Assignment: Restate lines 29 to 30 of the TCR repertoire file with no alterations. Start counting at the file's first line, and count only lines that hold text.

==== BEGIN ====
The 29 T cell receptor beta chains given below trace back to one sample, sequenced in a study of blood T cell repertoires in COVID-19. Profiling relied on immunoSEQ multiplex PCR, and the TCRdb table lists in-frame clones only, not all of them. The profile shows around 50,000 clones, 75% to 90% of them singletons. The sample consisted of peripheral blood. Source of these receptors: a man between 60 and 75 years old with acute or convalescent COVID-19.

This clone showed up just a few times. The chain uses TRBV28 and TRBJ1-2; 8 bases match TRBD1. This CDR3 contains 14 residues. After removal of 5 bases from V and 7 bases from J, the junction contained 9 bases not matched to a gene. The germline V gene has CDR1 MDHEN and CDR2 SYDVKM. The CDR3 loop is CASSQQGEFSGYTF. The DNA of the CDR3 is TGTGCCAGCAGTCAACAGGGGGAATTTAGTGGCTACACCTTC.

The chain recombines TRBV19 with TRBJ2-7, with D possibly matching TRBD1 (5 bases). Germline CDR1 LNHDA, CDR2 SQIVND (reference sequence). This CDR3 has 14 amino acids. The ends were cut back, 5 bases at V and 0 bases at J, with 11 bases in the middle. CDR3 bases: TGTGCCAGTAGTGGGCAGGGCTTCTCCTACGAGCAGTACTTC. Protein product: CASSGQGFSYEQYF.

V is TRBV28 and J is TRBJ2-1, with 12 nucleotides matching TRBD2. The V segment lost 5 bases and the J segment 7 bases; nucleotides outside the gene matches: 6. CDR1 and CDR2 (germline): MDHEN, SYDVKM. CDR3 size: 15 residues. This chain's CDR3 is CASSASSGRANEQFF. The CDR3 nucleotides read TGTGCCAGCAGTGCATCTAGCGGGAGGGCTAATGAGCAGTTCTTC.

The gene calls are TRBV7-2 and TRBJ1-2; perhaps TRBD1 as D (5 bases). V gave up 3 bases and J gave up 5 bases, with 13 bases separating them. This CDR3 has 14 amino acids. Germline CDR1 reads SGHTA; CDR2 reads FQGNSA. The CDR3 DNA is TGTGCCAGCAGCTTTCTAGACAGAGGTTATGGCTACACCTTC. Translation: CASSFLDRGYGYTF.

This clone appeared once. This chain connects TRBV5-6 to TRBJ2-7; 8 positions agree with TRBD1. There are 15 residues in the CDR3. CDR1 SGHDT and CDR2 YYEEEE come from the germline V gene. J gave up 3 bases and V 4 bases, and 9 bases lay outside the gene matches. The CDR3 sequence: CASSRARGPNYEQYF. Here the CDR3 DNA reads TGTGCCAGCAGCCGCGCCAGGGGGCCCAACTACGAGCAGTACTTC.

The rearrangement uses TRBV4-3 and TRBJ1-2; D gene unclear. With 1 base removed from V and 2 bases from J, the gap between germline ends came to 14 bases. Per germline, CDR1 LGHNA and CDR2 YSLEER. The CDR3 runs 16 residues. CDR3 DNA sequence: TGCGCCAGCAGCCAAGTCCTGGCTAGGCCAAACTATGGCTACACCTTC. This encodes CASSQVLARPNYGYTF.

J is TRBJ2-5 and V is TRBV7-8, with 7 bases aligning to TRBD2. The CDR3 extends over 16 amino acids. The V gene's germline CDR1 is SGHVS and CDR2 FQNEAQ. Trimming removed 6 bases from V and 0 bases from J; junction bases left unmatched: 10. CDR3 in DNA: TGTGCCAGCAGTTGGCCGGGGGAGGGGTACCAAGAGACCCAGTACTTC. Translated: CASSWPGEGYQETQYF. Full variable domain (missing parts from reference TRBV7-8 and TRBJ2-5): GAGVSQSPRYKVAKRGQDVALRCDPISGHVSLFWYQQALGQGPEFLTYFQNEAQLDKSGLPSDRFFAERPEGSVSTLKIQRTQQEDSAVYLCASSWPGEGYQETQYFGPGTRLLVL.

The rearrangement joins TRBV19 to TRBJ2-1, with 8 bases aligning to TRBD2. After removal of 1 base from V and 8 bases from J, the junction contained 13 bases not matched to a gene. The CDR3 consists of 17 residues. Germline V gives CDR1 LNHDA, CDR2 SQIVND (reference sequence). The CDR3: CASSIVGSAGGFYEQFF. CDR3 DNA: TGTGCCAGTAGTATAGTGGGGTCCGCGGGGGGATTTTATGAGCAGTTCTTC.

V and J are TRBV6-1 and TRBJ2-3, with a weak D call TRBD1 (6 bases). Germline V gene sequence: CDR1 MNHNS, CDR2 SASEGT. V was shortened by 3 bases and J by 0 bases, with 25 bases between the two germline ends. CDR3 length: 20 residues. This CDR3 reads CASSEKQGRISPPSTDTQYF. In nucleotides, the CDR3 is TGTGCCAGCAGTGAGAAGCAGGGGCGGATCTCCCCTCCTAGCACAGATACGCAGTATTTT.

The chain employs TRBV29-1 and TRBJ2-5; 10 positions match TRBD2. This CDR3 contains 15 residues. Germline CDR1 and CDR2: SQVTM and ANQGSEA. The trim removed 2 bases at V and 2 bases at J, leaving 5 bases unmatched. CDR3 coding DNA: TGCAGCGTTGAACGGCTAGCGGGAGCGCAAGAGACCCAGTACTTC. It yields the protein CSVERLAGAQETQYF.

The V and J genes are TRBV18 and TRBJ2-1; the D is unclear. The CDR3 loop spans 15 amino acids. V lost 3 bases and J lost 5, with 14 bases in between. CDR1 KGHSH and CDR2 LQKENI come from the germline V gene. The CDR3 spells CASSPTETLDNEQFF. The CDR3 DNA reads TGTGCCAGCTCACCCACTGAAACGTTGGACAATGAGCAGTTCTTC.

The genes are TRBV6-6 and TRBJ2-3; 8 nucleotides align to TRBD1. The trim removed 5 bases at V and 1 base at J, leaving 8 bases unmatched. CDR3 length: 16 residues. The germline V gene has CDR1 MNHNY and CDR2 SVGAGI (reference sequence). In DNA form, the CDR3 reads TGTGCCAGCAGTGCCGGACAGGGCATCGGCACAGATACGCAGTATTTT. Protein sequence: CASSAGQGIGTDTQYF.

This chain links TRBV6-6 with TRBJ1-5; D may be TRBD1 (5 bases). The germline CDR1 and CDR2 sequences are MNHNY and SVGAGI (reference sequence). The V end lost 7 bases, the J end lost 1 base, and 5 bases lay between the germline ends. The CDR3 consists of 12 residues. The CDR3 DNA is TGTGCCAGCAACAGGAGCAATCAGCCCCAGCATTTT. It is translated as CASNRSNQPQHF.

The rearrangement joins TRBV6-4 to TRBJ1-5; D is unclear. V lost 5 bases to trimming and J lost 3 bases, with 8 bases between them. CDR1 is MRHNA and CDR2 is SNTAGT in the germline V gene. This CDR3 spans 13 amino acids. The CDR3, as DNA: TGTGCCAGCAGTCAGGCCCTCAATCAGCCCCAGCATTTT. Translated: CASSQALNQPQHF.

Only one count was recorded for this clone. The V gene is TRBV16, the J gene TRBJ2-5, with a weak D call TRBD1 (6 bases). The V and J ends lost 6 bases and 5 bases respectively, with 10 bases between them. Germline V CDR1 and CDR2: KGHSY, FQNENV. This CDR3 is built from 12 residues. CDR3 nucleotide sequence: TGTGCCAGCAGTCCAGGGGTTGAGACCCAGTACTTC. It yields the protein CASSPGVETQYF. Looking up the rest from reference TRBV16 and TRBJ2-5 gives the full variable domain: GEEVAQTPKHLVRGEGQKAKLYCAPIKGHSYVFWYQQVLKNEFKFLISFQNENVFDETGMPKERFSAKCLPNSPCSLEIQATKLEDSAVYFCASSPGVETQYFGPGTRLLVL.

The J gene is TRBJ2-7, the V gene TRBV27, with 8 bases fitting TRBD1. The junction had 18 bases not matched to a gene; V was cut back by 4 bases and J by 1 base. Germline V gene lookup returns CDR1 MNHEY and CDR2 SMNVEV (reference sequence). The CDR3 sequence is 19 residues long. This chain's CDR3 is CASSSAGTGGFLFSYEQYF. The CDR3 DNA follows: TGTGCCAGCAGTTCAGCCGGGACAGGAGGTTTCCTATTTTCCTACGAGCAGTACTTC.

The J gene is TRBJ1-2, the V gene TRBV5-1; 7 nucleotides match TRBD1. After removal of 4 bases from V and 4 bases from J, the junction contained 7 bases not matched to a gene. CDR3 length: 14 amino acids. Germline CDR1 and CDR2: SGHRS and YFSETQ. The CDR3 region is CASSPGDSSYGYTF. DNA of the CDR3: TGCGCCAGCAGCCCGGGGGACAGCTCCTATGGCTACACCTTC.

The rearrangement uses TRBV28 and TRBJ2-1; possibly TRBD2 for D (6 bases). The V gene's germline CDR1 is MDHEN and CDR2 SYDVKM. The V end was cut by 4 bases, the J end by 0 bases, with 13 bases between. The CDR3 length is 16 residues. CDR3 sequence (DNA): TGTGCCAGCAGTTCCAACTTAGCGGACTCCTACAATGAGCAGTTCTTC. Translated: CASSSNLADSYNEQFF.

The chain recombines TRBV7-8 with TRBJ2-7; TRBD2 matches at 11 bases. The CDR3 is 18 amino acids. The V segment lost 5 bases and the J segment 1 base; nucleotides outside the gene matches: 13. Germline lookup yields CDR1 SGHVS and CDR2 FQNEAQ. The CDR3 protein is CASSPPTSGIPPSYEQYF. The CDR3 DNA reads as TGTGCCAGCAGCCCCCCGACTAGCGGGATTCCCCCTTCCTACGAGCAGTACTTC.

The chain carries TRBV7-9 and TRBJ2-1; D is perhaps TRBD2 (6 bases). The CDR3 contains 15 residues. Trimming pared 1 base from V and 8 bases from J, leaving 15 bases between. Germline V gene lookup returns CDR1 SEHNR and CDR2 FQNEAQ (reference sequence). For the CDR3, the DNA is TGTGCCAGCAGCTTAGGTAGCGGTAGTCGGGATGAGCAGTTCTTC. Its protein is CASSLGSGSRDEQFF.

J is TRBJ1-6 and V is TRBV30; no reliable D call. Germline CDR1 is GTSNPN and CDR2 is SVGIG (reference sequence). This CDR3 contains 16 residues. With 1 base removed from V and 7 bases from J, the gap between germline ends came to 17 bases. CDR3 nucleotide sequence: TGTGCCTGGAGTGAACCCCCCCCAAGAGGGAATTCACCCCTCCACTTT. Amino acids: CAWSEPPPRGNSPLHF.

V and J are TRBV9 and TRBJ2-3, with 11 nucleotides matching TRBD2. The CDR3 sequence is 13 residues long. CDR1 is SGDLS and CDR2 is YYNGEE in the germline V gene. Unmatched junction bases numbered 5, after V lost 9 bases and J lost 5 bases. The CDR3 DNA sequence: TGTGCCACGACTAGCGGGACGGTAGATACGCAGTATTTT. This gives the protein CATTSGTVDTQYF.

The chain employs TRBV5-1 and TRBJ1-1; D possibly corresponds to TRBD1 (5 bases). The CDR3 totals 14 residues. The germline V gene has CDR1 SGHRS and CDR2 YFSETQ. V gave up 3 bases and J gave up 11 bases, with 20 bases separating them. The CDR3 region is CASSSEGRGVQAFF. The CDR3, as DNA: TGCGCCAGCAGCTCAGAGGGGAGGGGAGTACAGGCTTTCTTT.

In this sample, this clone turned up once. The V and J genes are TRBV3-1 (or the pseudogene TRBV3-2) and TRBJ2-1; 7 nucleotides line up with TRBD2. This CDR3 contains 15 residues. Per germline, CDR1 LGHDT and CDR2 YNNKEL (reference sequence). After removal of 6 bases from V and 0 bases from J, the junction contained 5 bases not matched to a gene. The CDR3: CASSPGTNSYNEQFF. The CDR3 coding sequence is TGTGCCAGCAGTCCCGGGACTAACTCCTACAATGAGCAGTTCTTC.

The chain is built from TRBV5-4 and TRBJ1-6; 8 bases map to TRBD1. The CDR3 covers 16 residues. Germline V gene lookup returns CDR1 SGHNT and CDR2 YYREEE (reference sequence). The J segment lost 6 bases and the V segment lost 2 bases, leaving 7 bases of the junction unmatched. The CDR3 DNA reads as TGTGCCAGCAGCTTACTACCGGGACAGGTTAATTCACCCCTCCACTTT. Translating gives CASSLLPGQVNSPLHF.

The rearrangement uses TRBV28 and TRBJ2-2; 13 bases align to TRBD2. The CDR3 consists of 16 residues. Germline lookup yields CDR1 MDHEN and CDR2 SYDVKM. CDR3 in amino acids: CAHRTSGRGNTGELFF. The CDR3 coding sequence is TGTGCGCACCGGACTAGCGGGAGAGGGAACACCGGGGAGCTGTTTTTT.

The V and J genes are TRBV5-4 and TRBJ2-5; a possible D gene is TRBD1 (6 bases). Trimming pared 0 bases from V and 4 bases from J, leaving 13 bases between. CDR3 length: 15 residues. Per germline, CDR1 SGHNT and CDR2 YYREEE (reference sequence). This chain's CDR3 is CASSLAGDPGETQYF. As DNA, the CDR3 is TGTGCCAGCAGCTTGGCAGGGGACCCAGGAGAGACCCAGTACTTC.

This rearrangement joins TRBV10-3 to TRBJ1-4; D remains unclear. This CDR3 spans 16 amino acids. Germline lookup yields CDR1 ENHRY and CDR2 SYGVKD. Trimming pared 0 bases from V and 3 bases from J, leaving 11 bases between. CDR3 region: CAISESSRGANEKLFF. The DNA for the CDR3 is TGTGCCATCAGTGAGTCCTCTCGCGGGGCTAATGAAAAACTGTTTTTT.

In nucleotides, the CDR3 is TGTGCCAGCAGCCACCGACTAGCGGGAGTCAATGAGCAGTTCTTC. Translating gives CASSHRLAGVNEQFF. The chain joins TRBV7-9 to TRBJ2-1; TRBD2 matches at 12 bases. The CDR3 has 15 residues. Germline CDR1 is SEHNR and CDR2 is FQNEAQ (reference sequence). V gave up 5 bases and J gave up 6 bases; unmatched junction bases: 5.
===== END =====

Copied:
This rearrangement joins TRBV10-3 to TRBJ1-4; D remains unclear. This CDR3 spans 16 amino acids. Germline lookup yields CDR1 ENHRY and CDR2 SYGVKD. Trimming pared 0 bases from V and 3 bases from J, leaving 11 bases between. CDR3 region: CAISESSRGANEKLFF. The DNA for the CDR3 is TGTGCCATCAGTGAGTCCTCTCGCGGGGCTAATGAAAAACTGTTTTTT.

In nucleotides, the CDR3 is TGTGCCAGCAGCCACCGACTAGCGGGAGTCAATGAGCAGTTCTTC. Translating gives CASSHRLAGVNEQFF. The chain joins TRBV7-9 to TRBJ2-1; TRBD2 matches at 12 bases. The CDR3 has 15 residues. Germline CDR1 is SEHNR and CDR2 is FQNEAQ (reference sequence). V gave up 5 bases and J gave up 6 bases; unmatched junction bases: 5.